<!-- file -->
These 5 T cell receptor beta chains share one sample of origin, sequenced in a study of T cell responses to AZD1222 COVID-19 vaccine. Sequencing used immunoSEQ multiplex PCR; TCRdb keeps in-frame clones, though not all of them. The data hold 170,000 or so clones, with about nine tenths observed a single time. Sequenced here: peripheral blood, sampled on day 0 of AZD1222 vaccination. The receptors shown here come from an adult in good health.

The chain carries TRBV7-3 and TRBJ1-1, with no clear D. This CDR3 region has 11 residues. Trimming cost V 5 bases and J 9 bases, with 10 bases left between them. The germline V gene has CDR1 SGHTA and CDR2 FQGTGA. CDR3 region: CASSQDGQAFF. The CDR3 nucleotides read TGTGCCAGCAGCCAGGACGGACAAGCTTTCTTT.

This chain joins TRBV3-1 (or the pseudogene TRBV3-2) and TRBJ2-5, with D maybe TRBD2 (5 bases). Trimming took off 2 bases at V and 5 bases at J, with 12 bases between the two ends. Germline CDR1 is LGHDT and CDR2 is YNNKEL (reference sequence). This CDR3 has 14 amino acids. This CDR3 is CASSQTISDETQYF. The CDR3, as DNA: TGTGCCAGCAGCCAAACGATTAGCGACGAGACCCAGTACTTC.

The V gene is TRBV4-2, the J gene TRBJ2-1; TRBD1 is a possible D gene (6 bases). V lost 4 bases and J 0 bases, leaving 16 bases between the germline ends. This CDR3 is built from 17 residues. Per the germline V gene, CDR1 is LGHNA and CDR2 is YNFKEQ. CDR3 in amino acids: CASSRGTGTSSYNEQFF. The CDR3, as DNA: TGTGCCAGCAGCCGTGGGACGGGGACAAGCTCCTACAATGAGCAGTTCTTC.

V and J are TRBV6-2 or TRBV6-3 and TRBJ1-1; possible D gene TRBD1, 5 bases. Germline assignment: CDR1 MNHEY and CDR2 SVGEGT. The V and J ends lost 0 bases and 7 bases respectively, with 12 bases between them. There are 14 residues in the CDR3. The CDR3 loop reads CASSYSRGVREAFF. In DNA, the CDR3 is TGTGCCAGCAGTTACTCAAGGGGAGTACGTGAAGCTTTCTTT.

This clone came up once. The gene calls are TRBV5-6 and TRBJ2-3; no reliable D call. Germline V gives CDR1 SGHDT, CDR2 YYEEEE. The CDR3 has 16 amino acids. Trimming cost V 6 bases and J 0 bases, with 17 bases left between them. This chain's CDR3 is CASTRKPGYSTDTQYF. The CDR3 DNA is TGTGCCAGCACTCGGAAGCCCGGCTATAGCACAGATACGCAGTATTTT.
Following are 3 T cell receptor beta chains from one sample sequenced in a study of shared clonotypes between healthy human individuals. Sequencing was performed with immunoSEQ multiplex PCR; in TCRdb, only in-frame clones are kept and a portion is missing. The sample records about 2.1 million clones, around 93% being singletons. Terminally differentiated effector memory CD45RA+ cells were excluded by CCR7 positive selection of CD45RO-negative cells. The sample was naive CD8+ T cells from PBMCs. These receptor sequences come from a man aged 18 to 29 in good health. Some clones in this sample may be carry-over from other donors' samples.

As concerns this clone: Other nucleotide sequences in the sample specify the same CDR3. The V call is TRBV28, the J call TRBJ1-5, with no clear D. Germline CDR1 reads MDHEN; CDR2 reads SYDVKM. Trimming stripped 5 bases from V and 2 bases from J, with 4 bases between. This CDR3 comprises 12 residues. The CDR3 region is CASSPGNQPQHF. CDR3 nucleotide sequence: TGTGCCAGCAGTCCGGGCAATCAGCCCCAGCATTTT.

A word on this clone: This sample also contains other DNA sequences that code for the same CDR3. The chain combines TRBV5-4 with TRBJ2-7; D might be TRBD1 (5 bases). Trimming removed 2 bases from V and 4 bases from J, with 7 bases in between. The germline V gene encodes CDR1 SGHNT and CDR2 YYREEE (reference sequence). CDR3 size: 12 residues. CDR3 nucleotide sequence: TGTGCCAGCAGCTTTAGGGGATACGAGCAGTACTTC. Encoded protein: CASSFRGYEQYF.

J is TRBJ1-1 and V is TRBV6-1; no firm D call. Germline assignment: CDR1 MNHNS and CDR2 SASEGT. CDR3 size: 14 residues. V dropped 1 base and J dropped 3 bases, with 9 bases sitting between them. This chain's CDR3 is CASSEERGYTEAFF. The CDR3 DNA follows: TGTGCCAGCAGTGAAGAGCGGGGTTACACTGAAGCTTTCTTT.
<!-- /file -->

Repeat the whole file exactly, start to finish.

These 5 T cell receptor beta chains share one sample of origin, sequenced in a study of T cell responses to AZD1222 COVID-19 vaccine. Sequencing used immunoSEQ multiplex PCR; TCRdb keeps in-frame clones, though not all of them. The data hold 170,000 or so clones, with about nine tenths observed a single time. Sequenced here: peripheral blood, sampled on day 0 of AZD1222 vaccination. The receptors shown here come from an adult in good health.

The chain carries TRBV7-3 and TRBJ1-1, with no clear D. This CDR3 region has 11 residues. Trimming cost V 5 bases and J 9 bases, with 10 bases left between them. The germline V gene has CDR1 SGHTA and CDR2 FQGTGA. CDR3 region: CASSQDGQAFF. The CDR3 nucleotides read TGTGCCAGCAGCCAGGACGGACAAGCTTTCTTT.

This chain joins TRBV3-1 (or the pseudogene TRBV3-2) and TRBJ2-5, with D maybe TRBD2 (5 bases). Trimming took off 2 bases at V and 5 bases at J, with 12 bases between the two ends. Germline CDR1 is LGHDT and CDR2 is YNNKEL (reference sequence). This CDR3 has 14 amino acids. This CDR3 is CASSQTISDETQYF. The CDR3, as DNA: TGTGCCAGCAGCCAAACGATTAGCGACGAGACCCAGTACTTC.

The V gene is TRBV4-2, the J gene TRBJ2-1; TRBD1 is a possible D gene (6 bases). V lost 4 bases and J 0 bases, leaving 16 bases between the germline ends. This CDR3 is built from 17 residues. Per the germline V gene, CDR1 is LGHNA and CDR2 is YNFKEQ. CDR3 in amino acids: CASSRGTGTSSYNEQFF. The CDR3, as DNA: TGTGCCAGCAGCCGTGGGACGGGGACAAGCTCCTACAATGAGCAGTTCTTC.

V and J are TRBV6-2 or TRBV6-3 and TRBJ1-1; possible D gene TRBD1, 5 bases. Germline assignment: CDR1 MNHEY and CDR2 SVGEGT. The V and J ends lost 0 bases and 7 bases respectively, with 12 bases between them. There are 14 residues in the CDR3. The CDR3 loop reads CASSYSRGVREAFF. In DNA, the CDR3 is TGTGCCAGCAGTTACTCAAGGGGAGTACGTGAAGCTTTCTTT.

This clone came up once. The gene calls are TRBV5-6 and TRBJ2-3; no reliable D call. Germline V gives CDR1 SGHDT, CDR2 YYEEEE. The CDR3 has 16 amino acids. Trimming cost V 6 bases and J 0 bases, with 17 bases left between them. This chain's CDR3 is CASTRKPGYSTDTQYF. The CDR3 DNA is TGTGCCAGCACTCGGAAGCCCGGCTATAGCACAGATACGCAGTATTTT.
Following are 3 T cell receptor beta chains from one sample sequenced in a study of shared clonotypes between healthy human individuals. Sequencing was performed with immunoSEQ multiplex PCR; in TCRdb, only in-frame clones are kept and a portion is missing. The sample records about 2.1 million clones, around 93% being singletons. Terminally differentiated effector memory CD45RA+ cells were excluded by CCR7 positive selection of CD45RO-negative cells. The sample was naive CD8+ T cells from PBMCs. These receptor sequences come from a man aged 18 to 29 in good health. Some clones in this sample may be carry-over from other donors' samples.

As concerns this clone: Other nucleotide sequences in the sample specify the same CDR3. The V call is TRBV28, the J call TRBJ1-5, with no clear D. Germline CDR1 reads MDHEN; CDR2 reads SYDVKM. Trimming stripped 5 bases from V and 2 bases from J, with 4 bases between. This CDR3 comprises 12 residues. The CDR3 region is CASSPGNQPQHF. CDR3 nucleotide sequence: TGTGCCAGCAGTCCGGGCAATCAGCCCCAGCATTTT.

A word on this clone: This sample also contains other DNA sequences that code for the same CDR3. The chain combines TRBV5-4 with TRBJ2-7; D might be TRBD1 (5 bases). Trimming removed 2 bases from V and 4 bases from J, with 7 bases in between. The germline V gene encodes CDR1 SGHNT and CDR2 YYREEE (reference sequence). CDR3 size: 12 residues. CDR3 nucleotide sequence: TGTGCCAGCAGCTTTAGGGGATACGAGCAGTACTTC. Encoded protein: CASSFRGYEQYF.

J is TRBJ1-1 and V is TRBV6-1; no firm D call. Germline assignment: CDR1 MNHNS and CDR2 SASEGT. CDR3 size: 14 residues. V dropped 1 base and J dropped 3 bases, with 9 bases sitting between them. This chain's CDR3 is CASSEERGYTEAFF. The CDR3 DNA follows: TGTGCCAGCAGTGAAGAGCGGGGTTACACTGAAGCTTTCTTT.